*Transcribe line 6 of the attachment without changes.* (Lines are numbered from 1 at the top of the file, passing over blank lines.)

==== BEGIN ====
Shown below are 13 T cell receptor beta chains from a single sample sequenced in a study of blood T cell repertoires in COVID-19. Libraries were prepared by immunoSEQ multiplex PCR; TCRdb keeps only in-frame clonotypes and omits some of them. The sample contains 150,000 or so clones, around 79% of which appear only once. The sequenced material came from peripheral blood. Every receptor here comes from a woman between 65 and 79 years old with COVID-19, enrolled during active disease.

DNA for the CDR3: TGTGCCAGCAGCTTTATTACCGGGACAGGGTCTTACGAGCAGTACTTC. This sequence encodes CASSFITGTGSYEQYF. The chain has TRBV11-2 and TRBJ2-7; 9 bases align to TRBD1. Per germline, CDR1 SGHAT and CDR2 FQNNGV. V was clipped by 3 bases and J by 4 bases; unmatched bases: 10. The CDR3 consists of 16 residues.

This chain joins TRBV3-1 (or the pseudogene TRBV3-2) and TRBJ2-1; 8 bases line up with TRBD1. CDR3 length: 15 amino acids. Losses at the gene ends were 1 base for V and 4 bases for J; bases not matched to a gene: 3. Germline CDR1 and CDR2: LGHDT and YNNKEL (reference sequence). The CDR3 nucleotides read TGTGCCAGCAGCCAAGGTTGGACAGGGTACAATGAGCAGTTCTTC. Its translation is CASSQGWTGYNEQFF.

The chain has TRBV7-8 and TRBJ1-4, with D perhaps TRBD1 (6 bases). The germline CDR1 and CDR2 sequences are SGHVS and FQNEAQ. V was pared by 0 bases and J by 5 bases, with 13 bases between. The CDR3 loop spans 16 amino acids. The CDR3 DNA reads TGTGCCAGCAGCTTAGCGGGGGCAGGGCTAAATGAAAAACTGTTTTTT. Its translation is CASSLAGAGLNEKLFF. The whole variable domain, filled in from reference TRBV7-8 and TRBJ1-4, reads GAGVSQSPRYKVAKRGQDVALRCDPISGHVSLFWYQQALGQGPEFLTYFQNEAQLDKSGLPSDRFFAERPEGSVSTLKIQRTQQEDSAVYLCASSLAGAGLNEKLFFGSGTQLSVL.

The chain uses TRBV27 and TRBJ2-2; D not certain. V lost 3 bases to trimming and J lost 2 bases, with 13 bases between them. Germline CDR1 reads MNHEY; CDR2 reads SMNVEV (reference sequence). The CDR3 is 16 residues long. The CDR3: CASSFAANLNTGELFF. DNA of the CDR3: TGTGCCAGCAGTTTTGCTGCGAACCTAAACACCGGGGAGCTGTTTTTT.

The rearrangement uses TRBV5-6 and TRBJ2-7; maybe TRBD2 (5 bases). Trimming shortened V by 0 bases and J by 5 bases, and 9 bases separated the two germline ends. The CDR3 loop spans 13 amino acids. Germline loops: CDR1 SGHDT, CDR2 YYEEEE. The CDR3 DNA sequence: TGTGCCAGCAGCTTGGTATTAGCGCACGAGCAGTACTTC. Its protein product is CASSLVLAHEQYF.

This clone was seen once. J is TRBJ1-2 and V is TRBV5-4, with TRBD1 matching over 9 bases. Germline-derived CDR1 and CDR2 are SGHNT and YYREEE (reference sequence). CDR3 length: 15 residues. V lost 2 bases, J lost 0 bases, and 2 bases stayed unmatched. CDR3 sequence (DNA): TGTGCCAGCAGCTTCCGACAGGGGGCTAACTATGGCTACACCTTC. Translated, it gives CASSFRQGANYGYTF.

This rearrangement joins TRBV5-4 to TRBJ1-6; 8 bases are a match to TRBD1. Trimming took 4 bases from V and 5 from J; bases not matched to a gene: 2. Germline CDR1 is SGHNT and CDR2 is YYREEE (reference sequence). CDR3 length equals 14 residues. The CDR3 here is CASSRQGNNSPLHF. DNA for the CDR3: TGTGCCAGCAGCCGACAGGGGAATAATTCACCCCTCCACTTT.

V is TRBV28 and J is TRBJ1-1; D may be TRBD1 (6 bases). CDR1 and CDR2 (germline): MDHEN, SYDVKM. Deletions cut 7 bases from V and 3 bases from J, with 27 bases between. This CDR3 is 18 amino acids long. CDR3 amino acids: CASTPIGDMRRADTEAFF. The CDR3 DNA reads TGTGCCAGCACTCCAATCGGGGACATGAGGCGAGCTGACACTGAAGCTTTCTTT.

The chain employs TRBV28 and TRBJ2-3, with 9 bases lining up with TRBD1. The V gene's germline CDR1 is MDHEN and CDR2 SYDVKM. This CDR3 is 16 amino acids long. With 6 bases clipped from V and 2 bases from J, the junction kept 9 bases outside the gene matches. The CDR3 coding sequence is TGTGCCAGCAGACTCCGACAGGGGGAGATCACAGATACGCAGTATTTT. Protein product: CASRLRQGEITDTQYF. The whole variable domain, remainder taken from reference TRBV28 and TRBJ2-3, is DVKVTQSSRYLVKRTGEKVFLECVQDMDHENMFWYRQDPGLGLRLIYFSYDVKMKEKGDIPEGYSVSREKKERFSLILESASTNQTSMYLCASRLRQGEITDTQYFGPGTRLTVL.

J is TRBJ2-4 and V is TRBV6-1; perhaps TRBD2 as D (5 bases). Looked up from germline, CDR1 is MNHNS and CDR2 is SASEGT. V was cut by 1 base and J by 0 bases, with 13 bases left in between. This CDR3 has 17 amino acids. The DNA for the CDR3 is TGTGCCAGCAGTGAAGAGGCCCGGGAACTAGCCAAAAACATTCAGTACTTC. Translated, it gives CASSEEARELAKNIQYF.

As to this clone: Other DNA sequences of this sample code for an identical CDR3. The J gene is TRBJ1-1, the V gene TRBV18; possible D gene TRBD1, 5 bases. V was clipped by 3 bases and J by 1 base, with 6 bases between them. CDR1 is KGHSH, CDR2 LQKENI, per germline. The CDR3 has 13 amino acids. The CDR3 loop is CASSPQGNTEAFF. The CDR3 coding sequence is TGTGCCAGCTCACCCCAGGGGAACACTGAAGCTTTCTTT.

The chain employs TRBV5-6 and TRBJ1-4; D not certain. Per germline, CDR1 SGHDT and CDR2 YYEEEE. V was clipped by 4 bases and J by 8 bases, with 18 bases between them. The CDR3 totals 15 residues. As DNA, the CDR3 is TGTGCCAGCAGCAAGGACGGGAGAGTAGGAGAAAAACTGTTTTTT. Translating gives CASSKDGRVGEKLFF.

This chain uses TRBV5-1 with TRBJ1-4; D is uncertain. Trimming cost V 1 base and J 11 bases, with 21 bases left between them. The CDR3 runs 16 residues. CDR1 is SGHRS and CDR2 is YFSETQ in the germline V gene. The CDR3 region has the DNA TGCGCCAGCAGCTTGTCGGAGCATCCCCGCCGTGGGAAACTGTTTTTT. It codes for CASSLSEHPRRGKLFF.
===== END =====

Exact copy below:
The rearrangement uses TRBV5-6 and TRBJ2-7; maybe TRBD2 (5 bases). Trimming shortened V by 0 bases and J by 5 bases, and 9 bases separated the two germline ends. The CDR3 loop spans 13 amino acids. Germline loops: CDR1 SGHDT, CDR2 YYEEEE. The CDR3 DNA sequence: TGTGCCAGCAGCTTGGTATTAGCGCACGAGCAGTACTTC. Its protein product is CASSLVLAHEQYF.